As for me - I stopped driving four years ago and now use my feet, my city bike, my hybrid electric bike,  buses and trains to get about. I also travel less in general.  The old realesate saying "location, location, location" can be adopted for our carbon constrained future - "localize, localize, localize".

Best.

Yep, I agree...  have also moved my family to a small town. we can walk everywhere... Also have access to the sea (fish). I'm now looking for a home with a very large garden...

Not to undo the Jap's; The chinese cars go 300km on a single 80% charge. warren Buffett has bought 10% of this company... etc'

But did you listen to the video, please, it's worth the time. The point the speaker is making is there is enougth Oil for the US for 200yrs. So there must be enougth oil to make this transition. He goes on to explain why the oil is not taped. He is a good speaker, and allthough hes views at first seem contradictory to what we beleve about peak oil... They are valid...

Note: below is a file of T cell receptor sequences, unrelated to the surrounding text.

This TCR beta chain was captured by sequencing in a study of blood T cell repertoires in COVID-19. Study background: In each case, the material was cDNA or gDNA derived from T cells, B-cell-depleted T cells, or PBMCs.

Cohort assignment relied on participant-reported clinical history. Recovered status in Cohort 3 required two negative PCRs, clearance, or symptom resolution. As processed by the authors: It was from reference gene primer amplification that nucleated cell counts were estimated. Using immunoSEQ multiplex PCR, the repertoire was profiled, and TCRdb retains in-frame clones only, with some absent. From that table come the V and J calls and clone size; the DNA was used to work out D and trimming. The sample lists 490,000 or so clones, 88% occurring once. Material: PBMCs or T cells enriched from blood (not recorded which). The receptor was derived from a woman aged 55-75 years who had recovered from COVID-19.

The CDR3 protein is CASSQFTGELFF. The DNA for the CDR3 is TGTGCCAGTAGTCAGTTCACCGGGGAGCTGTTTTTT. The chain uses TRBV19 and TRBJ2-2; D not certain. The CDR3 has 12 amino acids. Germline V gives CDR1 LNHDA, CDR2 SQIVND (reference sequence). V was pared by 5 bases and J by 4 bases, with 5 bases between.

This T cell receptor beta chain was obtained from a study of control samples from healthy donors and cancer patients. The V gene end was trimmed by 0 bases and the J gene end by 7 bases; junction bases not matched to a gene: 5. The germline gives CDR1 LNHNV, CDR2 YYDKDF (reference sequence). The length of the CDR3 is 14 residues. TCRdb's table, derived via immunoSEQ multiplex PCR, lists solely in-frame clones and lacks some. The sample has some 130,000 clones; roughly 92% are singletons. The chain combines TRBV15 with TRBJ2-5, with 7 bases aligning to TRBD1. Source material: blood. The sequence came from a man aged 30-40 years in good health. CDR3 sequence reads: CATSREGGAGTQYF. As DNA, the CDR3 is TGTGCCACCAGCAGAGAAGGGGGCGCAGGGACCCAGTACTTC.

maybe some guys from Alaska can find out more about this... I mean is this true or false?

 

 

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Re: Doubts about peak oil?

TheSubMainMan - Um, the word you are looking for is "Japanese" not "Jap's" thank you.

Fe is of course the symbol for Iron on the periodic table.  The "Fe battery" must refer to either NiFe (nickel iron) or LiFe (lithium iron).  Either way, they have their problems and are hardly proven on the scale of a car.  Correct me if I'm wrong about that. "Show me the electrons" as they say.

 As for deBeers, Fe (Iron) is hardly in the category of diamonds in terms of the possibility of monopoly, so I wouldn't worry about that.

 Cheers.

 

 

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Re: Doubts about peak oil?

I totally understand the difficulty anyone who first encounters the notion of Peak Oil has getting their head around the issue.  It took me a couple of years (unaided, unlike you!) to work out it is a serious problem.  And as my wife constantly reminds me, I have now had nearly ten years to get used to the idea.....

Almost everyone who starts thinking about PO first starts thinking about their car.  I guess it's to be expected, because it's at the gas station that you encounter oil products in their most obvious form, fuel.  But trust me, PO's impact on your car habit is the least of your problems.....